Yellow just isn’t my color, so I avoid wearing it at all costs. Today was an exception. I proudly donned a bright yellow safety vest for a very important cause – Rail Safety Week.
Standing about 75 feet from a highway-rail crossing, I was one of seven volunteers sharing railroad safety tips with motorists passing by Militia Drive and Algoa Road in Jefferson City. One passerby wisely stated, “Cars and trains don’t mix!” For another, the safety message hit home as he shared that he had known two people who had died in collisions with trains.
Fatalities at highway-rail crossings and on or around railroad property are senseless and can easily be avoided. Help us eliminate tragedies on the tracks. Stay Off, Stay Away and Stay Alive!
Monday, April 12, 2010
Not too hot, not too cold... but just right. That's what many road paving crews and transportation officials think about a fairly-new road technology called warm-mix asphalt. I hadn't heard of the stuff until recently, and to be honest, I never aggressively investigated warm-mix asphalt either. What could have possibly changed in the asphalt world that would transform the way we think about paving roads?
I was quite impressed with what I found when I visited the latest warm-mix paving job in St. Louis. Turns out the asphalt world is spinning in a wonderful direction that lengthens a road’s life, helps the environment and saves money too.
When I arrived at the work site I immediately noticed the absence of pungent smells and odors created when paving work is traditionally done. Work zones involving asphalt are typically hot with thick emission-filled air ... this one wasn't. With warm-mix asphalt, the temperature needed for production is reduced by up to 100 degrees. With the decreased production temperature comes lower emissions from burning fuels, fumes, and odors generated at the plant and at the paving site.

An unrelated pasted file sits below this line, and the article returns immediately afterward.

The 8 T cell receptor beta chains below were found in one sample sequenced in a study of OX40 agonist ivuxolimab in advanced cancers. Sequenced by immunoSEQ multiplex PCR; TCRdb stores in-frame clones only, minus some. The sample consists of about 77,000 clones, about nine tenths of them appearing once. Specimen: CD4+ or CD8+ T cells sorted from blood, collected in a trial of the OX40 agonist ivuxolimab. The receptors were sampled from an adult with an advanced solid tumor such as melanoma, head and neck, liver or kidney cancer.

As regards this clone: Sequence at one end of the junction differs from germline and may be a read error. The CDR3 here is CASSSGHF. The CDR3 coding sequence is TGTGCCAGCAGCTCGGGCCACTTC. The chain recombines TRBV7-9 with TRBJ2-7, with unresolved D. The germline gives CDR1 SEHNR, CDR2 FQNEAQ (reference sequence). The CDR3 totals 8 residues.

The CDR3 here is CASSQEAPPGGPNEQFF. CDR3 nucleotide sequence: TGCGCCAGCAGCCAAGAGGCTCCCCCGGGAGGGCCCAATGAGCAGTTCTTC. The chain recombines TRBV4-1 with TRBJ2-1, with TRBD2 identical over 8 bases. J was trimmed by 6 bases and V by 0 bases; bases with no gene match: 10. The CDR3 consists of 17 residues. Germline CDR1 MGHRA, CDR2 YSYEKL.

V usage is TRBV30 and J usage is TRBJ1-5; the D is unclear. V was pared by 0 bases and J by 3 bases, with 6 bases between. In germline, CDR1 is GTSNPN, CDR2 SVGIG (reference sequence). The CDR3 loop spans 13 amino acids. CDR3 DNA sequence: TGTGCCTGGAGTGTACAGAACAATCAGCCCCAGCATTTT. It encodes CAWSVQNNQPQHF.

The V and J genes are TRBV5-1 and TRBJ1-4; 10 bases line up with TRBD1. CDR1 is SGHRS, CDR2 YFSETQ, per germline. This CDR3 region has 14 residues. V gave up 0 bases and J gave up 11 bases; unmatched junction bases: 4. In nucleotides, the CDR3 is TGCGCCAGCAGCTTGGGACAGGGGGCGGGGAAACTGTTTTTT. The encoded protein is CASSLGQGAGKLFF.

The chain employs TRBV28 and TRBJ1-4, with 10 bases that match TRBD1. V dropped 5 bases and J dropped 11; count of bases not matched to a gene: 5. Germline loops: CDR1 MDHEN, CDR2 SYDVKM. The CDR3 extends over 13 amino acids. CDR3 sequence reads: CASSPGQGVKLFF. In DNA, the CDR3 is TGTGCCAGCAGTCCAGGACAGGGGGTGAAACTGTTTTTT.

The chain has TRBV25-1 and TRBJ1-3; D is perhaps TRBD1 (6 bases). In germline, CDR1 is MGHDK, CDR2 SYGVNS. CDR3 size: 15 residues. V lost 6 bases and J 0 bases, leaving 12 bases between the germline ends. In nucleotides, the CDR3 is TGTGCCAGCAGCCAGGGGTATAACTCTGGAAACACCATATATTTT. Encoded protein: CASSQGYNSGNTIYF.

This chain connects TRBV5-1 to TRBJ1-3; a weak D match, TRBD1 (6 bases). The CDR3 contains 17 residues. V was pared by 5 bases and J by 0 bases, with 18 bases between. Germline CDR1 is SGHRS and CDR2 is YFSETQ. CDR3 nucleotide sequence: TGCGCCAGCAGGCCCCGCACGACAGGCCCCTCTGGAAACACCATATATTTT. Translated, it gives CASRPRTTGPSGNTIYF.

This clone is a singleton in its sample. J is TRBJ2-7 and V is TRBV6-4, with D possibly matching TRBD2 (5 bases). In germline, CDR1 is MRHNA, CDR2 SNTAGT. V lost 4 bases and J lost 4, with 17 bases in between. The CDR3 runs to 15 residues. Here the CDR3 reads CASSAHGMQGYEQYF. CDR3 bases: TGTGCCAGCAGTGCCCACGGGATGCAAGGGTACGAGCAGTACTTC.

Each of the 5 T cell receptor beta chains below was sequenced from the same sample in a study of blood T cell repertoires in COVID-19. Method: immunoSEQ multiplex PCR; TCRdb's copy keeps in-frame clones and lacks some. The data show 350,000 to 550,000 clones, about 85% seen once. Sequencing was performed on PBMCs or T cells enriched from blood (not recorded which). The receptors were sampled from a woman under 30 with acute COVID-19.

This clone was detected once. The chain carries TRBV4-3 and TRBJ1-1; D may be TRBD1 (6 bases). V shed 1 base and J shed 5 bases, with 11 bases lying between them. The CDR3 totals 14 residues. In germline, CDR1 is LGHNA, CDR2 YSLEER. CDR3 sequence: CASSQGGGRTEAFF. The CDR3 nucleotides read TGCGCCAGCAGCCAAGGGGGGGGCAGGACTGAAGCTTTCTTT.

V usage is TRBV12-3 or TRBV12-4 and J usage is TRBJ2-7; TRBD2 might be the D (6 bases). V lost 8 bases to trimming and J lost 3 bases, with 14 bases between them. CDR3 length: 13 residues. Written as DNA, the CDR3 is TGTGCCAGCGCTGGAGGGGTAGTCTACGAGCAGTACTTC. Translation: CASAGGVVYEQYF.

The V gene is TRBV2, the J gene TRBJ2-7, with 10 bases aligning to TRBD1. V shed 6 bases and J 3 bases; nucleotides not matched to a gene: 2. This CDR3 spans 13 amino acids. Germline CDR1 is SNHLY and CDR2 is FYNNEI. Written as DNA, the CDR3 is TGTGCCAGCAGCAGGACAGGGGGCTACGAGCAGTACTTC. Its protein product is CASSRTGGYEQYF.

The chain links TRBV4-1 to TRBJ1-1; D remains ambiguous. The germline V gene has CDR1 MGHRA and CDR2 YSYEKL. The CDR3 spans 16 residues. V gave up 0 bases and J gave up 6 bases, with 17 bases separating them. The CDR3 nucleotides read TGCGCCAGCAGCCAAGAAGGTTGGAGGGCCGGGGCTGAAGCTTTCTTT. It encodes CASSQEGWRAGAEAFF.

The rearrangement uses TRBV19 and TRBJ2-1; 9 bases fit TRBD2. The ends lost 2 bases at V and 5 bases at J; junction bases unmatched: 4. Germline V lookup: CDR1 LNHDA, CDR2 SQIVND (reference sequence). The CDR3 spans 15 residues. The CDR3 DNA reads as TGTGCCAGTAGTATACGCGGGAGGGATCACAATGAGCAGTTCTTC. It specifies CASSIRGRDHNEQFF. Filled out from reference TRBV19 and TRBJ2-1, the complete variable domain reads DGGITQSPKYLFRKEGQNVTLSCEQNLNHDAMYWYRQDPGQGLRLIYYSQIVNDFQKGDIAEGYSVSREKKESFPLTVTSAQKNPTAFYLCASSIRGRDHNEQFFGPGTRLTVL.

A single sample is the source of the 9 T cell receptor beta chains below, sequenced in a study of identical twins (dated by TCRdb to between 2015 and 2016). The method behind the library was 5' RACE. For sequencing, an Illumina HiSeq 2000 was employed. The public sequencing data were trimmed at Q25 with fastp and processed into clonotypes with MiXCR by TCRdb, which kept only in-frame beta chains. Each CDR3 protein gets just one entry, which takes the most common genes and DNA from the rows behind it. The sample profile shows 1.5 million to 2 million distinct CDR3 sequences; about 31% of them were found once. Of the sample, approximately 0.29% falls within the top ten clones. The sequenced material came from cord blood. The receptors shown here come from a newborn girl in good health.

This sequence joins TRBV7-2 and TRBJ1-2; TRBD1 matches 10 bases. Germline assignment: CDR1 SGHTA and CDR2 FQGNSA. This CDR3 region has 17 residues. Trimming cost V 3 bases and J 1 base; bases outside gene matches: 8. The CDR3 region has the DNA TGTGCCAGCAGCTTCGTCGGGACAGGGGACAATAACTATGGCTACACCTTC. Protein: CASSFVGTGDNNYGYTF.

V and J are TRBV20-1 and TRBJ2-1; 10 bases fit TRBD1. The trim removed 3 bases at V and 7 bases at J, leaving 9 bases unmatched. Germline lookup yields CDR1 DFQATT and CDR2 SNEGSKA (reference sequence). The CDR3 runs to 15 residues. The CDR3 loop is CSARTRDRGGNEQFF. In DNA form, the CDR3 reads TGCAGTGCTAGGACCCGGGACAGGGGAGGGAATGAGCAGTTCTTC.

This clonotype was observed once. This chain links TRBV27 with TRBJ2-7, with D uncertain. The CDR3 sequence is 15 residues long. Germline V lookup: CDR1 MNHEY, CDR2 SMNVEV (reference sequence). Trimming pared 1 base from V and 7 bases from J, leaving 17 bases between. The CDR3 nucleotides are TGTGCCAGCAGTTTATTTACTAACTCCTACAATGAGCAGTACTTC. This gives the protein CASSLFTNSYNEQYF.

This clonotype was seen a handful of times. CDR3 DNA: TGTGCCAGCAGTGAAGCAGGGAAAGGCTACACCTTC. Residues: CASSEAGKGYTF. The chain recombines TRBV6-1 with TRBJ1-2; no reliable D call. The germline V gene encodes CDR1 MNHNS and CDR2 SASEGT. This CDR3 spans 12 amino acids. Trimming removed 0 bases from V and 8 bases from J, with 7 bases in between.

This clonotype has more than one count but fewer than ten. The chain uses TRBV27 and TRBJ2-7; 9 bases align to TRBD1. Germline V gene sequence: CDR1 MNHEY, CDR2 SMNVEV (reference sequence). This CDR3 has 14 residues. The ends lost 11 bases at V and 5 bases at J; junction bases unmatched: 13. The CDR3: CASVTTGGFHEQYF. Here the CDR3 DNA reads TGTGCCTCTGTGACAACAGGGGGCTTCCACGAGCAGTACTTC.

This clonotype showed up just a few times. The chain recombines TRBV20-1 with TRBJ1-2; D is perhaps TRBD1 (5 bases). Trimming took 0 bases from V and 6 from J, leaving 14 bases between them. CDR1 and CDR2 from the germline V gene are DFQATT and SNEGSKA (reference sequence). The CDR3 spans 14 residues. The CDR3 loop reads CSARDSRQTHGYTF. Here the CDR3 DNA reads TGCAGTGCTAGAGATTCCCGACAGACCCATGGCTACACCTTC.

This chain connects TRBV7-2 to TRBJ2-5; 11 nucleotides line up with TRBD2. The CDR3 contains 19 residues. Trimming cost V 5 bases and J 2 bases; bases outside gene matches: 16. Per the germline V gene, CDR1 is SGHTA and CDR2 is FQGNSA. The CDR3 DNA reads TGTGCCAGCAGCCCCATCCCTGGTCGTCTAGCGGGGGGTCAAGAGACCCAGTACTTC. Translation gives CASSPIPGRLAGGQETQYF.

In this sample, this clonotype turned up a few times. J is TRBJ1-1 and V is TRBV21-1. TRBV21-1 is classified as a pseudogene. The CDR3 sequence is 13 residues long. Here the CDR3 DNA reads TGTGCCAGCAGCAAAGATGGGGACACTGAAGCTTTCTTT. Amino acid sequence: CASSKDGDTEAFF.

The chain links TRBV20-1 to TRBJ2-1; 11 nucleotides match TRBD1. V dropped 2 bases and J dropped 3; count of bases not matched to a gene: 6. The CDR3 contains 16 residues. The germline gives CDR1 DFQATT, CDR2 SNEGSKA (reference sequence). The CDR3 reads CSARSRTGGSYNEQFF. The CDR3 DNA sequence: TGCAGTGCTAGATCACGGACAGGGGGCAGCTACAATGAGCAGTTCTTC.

I found out that using warm-mix asphalt helps extend the life of roads too. Lower temperatures during asphalt production allows for better pavement density, which determines the durability and strength of the road. Because warm-mix asphalt strengthens the pavement, it prevents water from seeping in – the main culprit for potholes!
MoDOT used about 500,000 tons of warm-mix asphalt on Missouri highways in 2009, which is about 13 percent of the total amount of asphalt used. I'm told these numbers will increase dramatically in the next five years. I hope so. Saving money and our environment, while keeping roads stronger for longer, just makes sense.